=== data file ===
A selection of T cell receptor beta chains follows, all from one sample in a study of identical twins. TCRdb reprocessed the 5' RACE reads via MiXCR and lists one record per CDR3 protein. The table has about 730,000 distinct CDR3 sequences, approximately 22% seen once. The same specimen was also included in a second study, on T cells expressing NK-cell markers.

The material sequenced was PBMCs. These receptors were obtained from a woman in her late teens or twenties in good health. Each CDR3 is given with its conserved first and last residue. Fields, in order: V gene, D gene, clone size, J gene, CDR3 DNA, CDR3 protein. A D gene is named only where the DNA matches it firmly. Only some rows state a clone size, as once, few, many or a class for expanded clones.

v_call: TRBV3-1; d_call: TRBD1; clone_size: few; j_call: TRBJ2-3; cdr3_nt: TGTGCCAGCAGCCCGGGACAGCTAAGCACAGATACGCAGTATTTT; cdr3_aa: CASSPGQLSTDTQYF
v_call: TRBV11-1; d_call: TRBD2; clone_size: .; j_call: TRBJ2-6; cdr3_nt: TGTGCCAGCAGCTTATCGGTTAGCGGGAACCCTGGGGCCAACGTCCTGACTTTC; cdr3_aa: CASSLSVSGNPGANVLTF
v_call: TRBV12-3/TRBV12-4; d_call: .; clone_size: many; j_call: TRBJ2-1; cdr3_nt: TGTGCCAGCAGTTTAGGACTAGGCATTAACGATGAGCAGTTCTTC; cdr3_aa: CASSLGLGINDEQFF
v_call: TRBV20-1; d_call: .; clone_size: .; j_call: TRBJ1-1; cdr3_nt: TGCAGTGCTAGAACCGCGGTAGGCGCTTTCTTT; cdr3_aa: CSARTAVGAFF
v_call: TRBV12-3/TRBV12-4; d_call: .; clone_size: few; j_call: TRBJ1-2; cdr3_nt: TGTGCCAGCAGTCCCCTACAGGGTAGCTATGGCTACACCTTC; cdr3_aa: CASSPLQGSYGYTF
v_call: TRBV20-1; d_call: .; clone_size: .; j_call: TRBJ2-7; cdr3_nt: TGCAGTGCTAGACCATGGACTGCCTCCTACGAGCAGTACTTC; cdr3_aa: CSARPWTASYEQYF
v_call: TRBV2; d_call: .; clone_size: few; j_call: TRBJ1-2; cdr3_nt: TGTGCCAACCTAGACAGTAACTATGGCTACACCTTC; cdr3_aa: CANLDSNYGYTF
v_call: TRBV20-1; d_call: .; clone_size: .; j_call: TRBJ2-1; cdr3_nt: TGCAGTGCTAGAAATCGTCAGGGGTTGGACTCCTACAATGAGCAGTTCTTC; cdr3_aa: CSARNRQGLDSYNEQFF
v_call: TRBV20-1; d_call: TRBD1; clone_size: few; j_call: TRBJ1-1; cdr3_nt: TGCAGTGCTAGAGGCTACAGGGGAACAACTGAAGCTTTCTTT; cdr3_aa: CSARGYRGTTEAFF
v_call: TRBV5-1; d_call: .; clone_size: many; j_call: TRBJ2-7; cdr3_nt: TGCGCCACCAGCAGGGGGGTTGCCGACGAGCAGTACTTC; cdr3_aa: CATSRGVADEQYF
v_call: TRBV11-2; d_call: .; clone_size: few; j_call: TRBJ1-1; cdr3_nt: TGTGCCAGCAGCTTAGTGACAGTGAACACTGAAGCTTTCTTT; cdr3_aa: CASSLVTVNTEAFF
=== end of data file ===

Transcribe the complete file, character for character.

A selection of T cell receptor beta chains follows, all from one sample in a study of identical twins. TCRdb reprocessed the 5' RACE reads via MiXCR and lists one record per CDR3 protein. The table has about 730,000 distinct CDR3 sequences, approximately 22% seen once. The same specimen was also included in a second study, on T cells expressing NK-cell markers.

The material sequenced was PBMCs. These receptors were obtained from a woman in her late teens or twenties in good health. Each CDR3 is given with its conserved first and last residue. Fields, in order: V gene, D gene, clone size, J gene, CDR3 DNA, CDR3 protein. A D gene is named only where the DNA matches it firmly. Only some rows state a clone size, as once, few, many or a class for expanded clones.

v_call: TRBV3-1; d_call: TRBD1; clone_size: few; j_call: TRBJ2-3; cdr3_nt: TGTGCCAGCAGCCCGGGACAGCTAAGCACAGATACGCAGTATTTT; cdr3_aa: CASSPGQLSTDTQYF
v_call: TRBV11-1; d_call: TRBD2; clone_size: .; j_call: TRBJ2-6; cdr3_nt: TGTGCCAGCAGCTTATCGGTTAGCGGGAACCCTGGGGCCAACGTCCTGACTTTC; cdr3_aa: CASSLSVSGNPGANVLTF
v_call: TRBV12-3/TRBV12-4; d_call: .; clone_size: many; j_call: TRBJ2-1; cdr3_nt: TGTGCCAGCAGTTTAGGACTAGGCATTAACGATGAGCAGTTCTTC; cdr3_aa: CASSLGLGINDEQFF
v_call: TRBV20-1; d_call: .; clone_size: .; j_call: TRBJ1-1; cdr3_nt: TGCAGTGCTAGAACCGCGGTAGGCGCTTTCTTT; cdr3_aa: CSARTAVGAFF
v_call: TRBV12-3/TRBV12-4; d_call: .; clone_size: few; j_call: TRBJ1-2; cdr3_nt: TGTGCCAGCAGTCCCCTACAGGGTAGCTATGGCTACACCTTC; cdr3_aa: CASSPLQGSYGYTF
v_call: TRBV20-1; d_call: .; clone_size: .; j_call: TRBJ2-7; cdr3_nt: TGCAGTGCTAGACCATGGACTGCCTCCTACGAGCAGTACTTC; cdr3_aa: CSARPWTASYEQYF
v_call: TRBV2; d_call: .; clone_size: few; j_call: TRBJ1-2; cdr3_nt: TGTGCCAACCTAGACAGTAACTATGGCTACACCTTC; cdr3_aa: CANLDSNYGYTF
v_call: TRBV20-1; d_call: .; clone_size: .; j_call: TRBJ2-1; cdr3_nt: TGCAGTGCTAGAAATCGTCAGGGGTTGGACTCCTACAATGAGCAGTTCTTC; cdr3_aa: CSARNRQGLDSYNEQFF
v_call: TRBV20-1; d_call: TRBD1; clone_size: few; j_call: TRBJ1-1; cdr3_nt: TGCAGTGCTAGAGGCTACAGGGGAACAACTGAAGCTTTCTTT; cdr3_aa: CSARGYRGTTEAFF
v_call: TRBV5-1; d_call: .; clone_size: many; j_call: TRBJ2-7; cdr3_nt: TGCGCCACCAGCAGGGGGGTTGCCGACGAGCAGTACTTC; cdr3_aa: CATSRGVADEQYF
v_call: TRBV11-2; d_call: .; clone_size: few; j_call: TRBJ1-1; cdr3_nt: TGTGCCAGCAGCTTAGTGACAGTGAACACTGAAGCTTTCTTT; cdr3_aa: CASSLVTVNTEAFF